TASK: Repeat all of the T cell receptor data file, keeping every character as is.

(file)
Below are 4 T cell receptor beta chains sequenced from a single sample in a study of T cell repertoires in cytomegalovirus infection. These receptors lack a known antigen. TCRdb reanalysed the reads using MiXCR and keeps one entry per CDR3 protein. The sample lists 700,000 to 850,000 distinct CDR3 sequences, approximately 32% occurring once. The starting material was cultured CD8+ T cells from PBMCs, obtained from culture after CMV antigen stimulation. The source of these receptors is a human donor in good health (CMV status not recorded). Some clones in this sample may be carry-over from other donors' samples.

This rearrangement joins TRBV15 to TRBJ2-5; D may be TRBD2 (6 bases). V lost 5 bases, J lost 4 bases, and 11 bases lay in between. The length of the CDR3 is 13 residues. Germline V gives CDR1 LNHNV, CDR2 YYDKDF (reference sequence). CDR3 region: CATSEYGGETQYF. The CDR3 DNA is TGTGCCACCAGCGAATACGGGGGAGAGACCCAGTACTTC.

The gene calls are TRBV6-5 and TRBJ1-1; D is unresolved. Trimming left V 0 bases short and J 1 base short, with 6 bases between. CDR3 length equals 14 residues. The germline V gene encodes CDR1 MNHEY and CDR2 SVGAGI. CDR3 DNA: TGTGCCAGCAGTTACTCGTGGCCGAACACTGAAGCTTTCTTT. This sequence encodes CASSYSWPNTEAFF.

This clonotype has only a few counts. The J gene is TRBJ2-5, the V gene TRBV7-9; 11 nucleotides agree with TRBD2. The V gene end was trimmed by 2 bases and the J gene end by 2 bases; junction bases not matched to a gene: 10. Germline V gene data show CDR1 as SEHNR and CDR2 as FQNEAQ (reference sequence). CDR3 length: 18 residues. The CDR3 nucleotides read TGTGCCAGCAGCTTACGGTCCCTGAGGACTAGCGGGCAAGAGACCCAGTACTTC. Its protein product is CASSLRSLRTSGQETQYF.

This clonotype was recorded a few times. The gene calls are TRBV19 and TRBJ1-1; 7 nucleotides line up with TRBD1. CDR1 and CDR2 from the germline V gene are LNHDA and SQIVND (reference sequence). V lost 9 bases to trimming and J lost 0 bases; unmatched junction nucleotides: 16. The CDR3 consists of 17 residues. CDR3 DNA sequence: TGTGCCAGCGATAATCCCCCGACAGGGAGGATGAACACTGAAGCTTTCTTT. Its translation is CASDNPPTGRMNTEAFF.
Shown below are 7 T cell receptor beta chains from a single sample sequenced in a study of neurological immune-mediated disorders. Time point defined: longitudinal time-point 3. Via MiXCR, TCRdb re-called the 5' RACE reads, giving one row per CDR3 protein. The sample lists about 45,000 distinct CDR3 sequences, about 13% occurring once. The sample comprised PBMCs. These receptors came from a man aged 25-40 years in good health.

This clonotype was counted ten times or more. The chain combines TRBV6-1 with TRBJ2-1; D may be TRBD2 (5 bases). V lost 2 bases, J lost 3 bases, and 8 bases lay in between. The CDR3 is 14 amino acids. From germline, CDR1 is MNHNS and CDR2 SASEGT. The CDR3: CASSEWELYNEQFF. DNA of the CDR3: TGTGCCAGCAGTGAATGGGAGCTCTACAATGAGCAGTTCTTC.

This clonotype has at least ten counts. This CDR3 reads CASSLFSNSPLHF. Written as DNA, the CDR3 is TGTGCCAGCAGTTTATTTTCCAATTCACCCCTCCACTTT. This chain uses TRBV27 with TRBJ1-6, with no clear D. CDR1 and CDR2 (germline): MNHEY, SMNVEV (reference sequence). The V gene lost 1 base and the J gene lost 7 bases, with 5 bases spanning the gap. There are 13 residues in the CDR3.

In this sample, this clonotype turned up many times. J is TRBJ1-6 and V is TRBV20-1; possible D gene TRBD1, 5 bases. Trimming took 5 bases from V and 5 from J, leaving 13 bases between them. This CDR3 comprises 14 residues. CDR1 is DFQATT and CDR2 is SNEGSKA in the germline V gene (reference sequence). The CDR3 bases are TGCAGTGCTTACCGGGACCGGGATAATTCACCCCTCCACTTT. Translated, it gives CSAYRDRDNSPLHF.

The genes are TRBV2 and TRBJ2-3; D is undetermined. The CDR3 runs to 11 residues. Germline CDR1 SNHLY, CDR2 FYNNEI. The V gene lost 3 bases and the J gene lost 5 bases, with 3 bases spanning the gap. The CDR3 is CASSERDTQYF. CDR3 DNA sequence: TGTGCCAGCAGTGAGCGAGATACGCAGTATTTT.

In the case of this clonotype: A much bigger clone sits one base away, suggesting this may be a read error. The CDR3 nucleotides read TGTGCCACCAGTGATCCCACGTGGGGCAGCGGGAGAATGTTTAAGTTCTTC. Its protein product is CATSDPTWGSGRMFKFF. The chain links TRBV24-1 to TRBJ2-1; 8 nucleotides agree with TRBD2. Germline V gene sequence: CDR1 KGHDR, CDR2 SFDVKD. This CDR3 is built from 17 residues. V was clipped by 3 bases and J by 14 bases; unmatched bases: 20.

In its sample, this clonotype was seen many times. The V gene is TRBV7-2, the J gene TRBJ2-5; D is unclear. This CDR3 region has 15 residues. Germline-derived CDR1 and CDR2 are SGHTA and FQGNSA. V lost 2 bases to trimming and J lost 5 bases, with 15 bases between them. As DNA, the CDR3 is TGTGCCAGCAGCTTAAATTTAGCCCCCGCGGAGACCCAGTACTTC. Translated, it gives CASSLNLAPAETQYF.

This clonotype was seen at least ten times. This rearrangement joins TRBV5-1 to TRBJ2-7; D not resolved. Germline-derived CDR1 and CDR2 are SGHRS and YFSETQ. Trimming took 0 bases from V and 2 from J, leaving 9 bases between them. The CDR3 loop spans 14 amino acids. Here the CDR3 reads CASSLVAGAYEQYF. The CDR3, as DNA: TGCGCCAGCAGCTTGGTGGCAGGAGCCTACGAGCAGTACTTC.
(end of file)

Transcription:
Below are 4 T cell receptor beta chains sequenced from a single sample in a study of T cell repertoires in cytomegalovirus infection. These receptors lack a known antigen. TCRdb reanalysed the reads using MiXCR and keeps one entry per CDR3 protein. The sample lists 700,000 to 850,000 distinct CDR3 sequences, approximately 32% occurring once. The starting material was cultured CD8+ T cells from PBMCs, obtained from culture after CMV antigen stimulation. The source of these receptors is a human donor in good health (CMV status not recorded). Some clones in this sample may be carry-over from other donors' samples.

This rearrangement joins TRBV15 to TRBJ2-5; D may be TRBD2 (6 bases). V lost 5 bases, J lost 4 bases, and 11 bases lay in between. The length of the CDR3 is 13 residues. Germline V gives CDR1 LNHNV, CDR2 YYDKDF (reference sequence). CDR3 region: CATSEYGGETQYF. The CDR3 DNA is TGTGCCACCAGCGAATACGGGGGAGAGACCCAGTACTTC.

The gene calls are TRBV6-5 and TRBJ1-1; D is unresolved. Trimming left V 0 bases short and J 1 base short, with 6 bases between. CDR3 length equals 14 residues. The germline V gene encodes CDR1 MNHEY and CDR2 SVGAGI. CDR3 DNA: TGTGCCAGCAGTTACTCGTGGCCGAACACTGAAGCTTTCTTT. This sequence encodes CASSYSWPNTEAFF.

This clonotype has only a few counts. The J gene is TRBJ2-5, the V gene TRBV7-9; 11 nucleotides agree with TRBD2. The V gene end was trimmed by 2 bases and the J gene end by 2 bases; junction bases not matched to a gene: 10. Germline V gene data show CDR1 as SEHNR and CDR2 as FQNEAQ (reference sequence). CDR3 length: 18 residues. The CDR3 nucleotides read TGTGCCAGCAGCTTACGGTCCCTGAGGACTAGCGGGCAAGAGACCCAGTACTTC. Its protein product is CASSLRSLRTSGQETQYF.

This clonotype was recorded a few times. The gene calls are TRBV19 and TRBJ1-1; 7 nucleotides line up with TRBD1. CDR1 and CDR2 from the germline V gene are LNHDA and SQIVND (reference sequence). V lost 9 bases to trimming and J lost 0 bases; unmatched junction nucleotides: 16. The CDR3 consists of 17 residues. CDR3 DNA sequence: TGTGCCAGCGATAATCCCCCGACAGGGAGGATGAACACTGAAGCTTTCTTT. Its translation is CASDNPPTGRMNTEAFF.
Shown below are 7 T cell receptor beta chains from a single sample sequenced in a study of neurological immune-mediated disorders. Time point defined: longitudinal time-point 3. Via MiXCR, TCRdb re-called the 5' RACE reads, giving one row per CDR3 protein. The sample lists about 45,000 distinct CDR3 sequences, about 13% occurring once. The sample comprised PBMCs. These receptors came from a man aged 25-40 years in good health.

This clonotype was counted ten times or more. The chain combines TRBV6-1 with TRBJ2-1; D may be TRBD2 (5 bases). V lost 2 bases, J lost 3 bases, and 8 bases lay in between. The CDR3 is 14 amino acids. From germline, CDR1 is MNHNS and CDR2 SASEGT. The CDR3: CASSEWELYNEQFF. DNA of the CDR3: TGTGCCAGCAGTGAATGGGAGCTCTACAATGAGCAGTTCTTC.

This clonotype has at least ten counts. This CDR3 reads CASSLFSNSPLHF. Written as DNA, the CDR3 is TGTGCCAGCAGTTTATTTTCCAATTCACCCCTCCACTTT. This chain uses TRBV27 with TRBJ1-6, with no clear D. CDR1 and CDR2 (germline): MNHEY, SMNVEV (reference sequence). The V gene lost 1 base and the J gene lost 7 bases, with 5 bases spanning the gap. There are 13 residues in the CDR3.

In this sample, this clonotype turned up many times. J is TRBJ1-6 and V is TRBV20-1; possible D gene TRBD1, 5 bases. Trimming took 5 bases from V and 5 from J, leaving 13 bases between them. This CDR3 comprises 14 residues. CDR1 is DFQATT and CDR2 is SNEGSKA in the germline V gene (reference sequence). The CDR3 bases are TGCAGTGCTTACCGGGACCGGGATAATTCACCCCTCCACTTT. Translated, it gives CSAYRDRDNSPLHF.

The genes are TRBV2 and TRBJ2-3; D is undetermined. The CDR3 runs to 11 residues. Germline CDR1 SNHLY, CDR2 FYNNEI. The V gene lost 3 bases and the J gene lost 5 bases, with 3 bases spanning the gap. The CDR3 is CASSERDTQYF. CDR3 DNA sequence: TGTGCCAGCAGTGAGCGAGATACGCAGTATTTT.

In the case of this clonotype: A much bigger clone sits one base away, suggesting this may be a read error. The CDR3 nucleotides read TGTGCCACCAGTGATCCCACGTGGGGCAGCGGGAGAATGTTTAAGTTCTTC. Its protein product is CATSDPTWGSGRMFKFF. The chain links TRBV24-1 to TRBJ2-1; 8 nucleotides agree with TRBD2. Germline V gene sequence: CDR1 KGHDR, CDR2 SFDVKD. This CDR3 is built from 17 residues. V was clipped by 3 bases and J by 14 bases; unmatched bases: 20.

In its sample, this clonotype was seen many times. The V gene is TRBV7-2, the J gene TRBJ2-5; D is unclear. This CDR3 region has 15 residues. Germline-derived CDR1 and CDR2 are SGHTA and FQGNSA. V lost 2 bases to trimming and J lost 5 bases, with 15 bases between them. As DNA, the CDR3 is TGTGCCAGCAGCTTAAATTTAGCCCCCGCGGAGACCCAGTACTTC. Translated, it gives CASSLNLAPAETQYF.

This clonotype was seen at least ten times. This rearrangement joins TRBV5-1 to TRBJ2-7; D not resolved. Germline-derived CDR1 and CDR2 are SGHRS and YFSETQ. Trimming took 0 bases from V and 2 from J, leaving 9 bases between them. The CDR3 loop spans 14 amino acids. Here the CDR3 reads CASSLVAGAYEQYF. The CDR3, as DNA: TGCGCCAGCAGCTTGGTGGCAGGAGCCTACGAGCAGTACTTC.